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New Jersey hatchery sets record

New Jersey’s Hackettstown State Fish Hatchery set a record in 2017, stocking over five million fish, topping the previous record of almost four million from 2014.

July 17, 2018  By Matt Jones

Aerial view of the hatchery site. New Jersey’s Hackettstown State Fish Hatchery set a record in 2017

Fish stocked at the hatchery include walleye (2.3 million), golden shiners (655,000), channel catfish (598,174) and muskellunge (343,311) among others. Hatchery Superintendent Craig Lemon says that while favorable weather conditions did play a role, he is quick to credit the hard work and ingenuity of the crew who work at the hatchery.

“The crew has matured,” says Lemon. “I’ve been here 30 years; the rest of the crew are young guys who’ve been here three to five years. Everybody has interests and ideas about how to do things differently.”

Lemon says that the 200 acre facility is over 100 years old and has about 65 earth ponds – structures which were old and breaking down. In addition to repairing and reworking some of the pond bottoms, the crew also looked at other approaches to their work.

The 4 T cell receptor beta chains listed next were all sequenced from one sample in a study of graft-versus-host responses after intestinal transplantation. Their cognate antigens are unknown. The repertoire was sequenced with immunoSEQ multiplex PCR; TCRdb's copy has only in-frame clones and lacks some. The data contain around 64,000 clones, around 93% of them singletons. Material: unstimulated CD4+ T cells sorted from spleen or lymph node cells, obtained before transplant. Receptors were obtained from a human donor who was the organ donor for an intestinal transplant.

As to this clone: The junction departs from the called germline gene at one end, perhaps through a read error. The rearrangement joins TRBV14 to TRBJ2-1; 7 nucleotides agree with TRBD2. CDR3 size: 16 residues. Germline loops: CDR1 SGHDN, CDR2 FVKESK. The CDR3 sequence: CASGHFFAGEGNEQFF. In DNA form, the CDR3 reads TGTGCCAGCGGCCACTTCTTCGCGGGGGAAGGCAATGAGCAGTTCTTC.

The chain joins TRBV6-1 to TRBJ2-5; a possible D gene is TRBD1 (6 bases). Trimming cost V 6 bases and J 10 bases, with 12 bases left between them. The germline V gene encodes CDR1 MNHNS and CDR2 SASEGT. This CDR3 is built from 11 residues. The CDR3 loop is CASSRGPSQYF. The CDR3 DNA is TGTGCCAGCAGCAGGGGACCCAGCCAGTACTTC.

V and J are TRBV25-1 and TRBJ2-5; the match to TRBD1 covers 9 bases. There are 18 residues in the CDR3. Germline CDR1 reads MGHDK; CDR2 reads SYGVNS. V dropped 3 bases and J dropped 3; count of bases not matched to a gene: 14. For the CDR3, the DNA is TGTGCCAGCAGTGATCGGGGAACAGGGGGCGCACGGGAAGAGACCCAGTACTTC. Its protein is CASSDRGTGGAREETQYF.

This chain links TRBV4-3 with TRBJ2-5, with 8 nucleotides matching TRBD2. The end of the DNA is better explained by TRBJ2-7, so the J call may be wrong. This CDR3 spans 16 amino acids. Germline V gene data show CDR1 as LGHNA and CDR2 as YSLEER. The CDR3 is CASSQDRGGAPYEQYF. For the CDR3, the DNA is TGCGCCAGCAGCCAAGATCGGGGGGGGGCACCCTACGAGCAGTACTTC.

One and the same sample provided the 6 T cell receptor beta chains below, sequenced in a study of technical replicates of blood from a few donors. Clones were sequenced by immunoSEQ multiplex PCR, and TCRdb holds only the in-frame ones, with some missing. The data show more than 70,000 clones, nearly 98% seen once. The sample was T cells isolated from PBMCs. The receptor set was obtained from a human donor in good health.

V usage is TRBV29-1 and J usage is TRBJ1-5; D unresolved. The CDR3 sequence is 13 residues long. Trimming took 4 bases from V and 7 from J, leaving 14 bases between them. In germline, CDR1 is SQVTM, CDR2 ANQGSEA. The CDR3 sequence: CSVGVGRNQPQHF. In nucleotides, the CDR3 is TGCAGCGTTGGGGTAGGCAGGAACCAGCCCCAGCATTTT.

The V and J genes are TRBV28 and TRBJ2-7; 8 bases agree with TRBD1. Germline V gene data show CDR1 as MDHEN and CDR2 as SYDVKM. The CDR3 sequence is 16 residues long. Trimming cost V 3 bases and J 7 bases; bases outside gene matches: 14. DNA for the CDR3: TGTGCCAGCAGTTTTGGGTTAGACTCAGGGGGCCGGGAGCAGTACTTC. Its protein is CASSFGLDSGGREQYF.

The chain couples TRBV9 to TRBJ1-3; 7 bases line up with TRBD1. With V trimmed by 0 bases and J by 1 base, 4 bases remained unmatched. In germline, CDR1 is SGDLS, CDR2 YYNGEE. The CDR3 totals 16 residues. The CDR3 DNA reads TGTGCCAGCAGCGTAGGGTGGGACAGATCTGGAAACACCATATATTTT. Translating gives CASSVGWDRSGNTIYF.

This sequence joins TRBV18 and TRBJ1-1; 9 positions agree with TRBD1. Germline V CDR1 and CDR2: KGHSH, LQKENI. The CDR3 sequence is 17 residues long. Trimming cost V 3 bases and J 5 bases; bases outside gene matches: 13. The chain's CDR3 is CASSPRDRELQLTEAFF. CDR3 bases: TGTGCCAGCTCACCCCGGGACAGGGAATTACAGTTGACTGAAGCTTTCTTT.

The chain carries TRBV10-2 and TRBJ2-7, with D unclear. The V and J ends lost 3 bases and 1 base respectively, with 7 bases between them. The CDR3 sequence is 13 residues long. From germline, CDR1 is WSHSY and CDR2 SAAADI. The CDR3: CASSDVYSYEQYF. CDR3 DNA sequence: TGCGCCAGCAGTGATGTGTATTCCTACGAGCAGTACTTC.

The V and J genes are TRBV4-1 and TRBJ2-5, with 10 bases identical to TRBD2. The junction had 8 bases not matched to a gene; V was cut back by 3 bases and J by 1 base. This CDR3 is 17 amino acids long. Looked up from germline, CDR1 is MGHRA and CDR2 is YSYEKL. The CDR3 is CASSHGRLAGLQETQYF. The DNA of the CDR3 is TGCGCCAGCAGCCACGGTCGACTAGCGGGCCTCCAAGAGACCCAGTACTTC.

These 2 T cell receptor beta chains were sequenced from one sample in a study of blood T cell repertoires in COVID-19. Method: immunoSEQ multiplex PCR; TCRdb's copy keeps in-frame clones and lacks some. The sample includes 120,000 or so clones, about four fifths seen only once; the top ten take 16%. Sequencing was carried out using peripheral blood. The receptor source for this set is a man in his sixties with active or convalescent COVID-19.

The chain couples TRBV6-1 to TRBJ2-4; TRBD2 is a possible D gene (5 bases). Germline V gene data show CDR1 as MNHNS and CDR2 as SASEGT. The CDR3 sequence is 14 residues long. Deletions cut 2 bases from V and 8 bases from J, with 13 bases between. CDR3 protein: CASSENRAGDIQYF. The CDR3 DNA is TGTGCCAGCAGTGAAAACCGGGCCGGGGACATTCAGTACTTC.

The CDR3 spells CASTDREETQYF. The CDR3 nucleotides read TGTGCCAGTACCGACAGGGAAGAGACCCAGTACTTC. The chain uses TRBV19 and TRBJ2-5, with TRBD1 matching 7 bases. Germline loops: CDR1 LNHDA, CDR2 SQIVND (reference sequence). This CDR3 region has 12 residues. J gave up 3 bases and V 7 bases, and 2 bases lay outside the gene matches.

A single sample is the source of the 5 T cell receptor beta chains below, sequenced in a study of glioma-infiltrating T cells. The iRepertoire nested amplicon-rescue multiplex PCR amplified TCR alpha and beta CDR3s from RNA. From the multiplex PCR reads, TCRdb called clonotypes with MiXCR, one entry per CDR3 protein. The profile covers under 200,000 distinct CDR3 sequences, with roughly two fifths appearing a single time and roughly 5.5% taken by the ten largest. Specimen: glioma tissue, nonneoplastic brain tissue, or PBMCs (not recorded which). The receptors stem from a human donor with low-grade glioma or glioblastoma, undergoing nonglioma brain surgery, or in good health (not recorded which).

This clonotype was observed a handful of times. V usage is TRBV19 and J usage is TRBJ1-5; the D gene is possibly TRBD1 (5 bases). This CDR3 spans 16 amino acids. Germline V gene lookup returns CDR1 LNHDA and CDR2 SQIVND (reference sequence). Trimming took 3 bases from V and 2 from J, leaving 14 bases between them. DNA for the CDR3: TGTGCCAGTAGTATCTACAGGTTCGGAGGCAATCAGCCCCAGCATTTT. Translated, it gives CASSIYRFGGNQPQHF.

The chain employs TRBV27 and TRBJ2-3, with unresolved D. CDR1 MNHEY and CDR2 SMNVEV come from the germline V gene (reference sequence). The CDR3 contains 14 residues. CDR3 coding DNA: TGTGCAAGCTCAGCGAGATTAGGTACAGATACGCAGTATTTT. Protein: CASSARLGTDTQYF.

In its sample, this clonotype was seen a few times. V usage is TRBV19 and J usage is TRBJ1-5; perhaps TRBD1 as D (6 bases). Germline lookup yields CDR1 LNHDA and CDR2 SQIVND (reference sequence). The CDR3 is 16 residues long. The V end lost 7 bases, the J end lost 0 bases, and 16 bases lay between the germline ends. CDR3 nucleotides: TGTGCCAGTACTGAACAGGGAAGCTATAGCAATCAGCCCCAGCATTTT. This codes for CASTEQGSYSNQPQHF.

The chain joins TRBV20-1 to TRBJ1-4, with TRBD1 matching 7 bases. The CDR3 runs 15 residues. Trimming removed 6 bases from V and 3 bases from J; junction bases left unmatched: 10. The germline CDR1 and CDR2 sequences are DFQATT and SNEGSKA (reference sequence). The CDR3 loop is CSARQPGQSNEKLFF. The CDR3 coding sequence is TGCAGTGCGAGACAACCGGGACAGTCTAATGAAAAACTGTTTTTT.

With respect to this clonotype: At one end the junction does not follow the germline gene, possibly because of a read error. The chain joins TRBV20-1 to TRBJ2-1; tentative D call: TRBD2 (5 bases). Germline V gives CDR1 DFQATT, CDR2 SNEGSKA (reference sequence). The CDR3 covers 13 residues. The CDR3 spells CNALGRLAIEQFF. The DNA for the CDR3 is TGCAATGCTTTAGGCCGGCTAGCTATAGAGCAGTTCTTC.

“We started using the ponds twice instead of just once,” says Lemon. “A lot of our production starts in April and we harvest a lot of ponds in June and typically they would stay empty after that but we started refilling ponds in June and our growing season goes probably till November.”


The hatchery is a multi-faceted operation with indoor and outdoor tanks and two recirculating systems – one for cool water species and one for warm water species.

“With the ability to change water temperatures, we can pretty much accommodate almost any species and grow them at optimal temperatures,” says Lemon. “Some of our species start indoors and go outdoors, some start outdoors and come indoors. We have a lot of options. This facility has a good mix of ponds and tanks that gives us the ability to raise any species we want.”

The challenge, Lemon notes, is in trying to take on too much and recognizing limitations. The hatchery has had several poor years in a row as it relates to small mouth bass. While the lower numbers do serve as an incentive to improve them in the coming year, there is only so much they can do to affect those numbers. Small mouth bass are highly dependent on weather conditions and they still broke their record when looking at the overall number of fish.

“We’re not shooting to break records,” says Lemon. “One of my major goals is to stock fish that will survive in the wild and will be used by sportsmen out there. I’ve always said I wanted my tombstone to read ‘he raised fish that survived in the wild.’”

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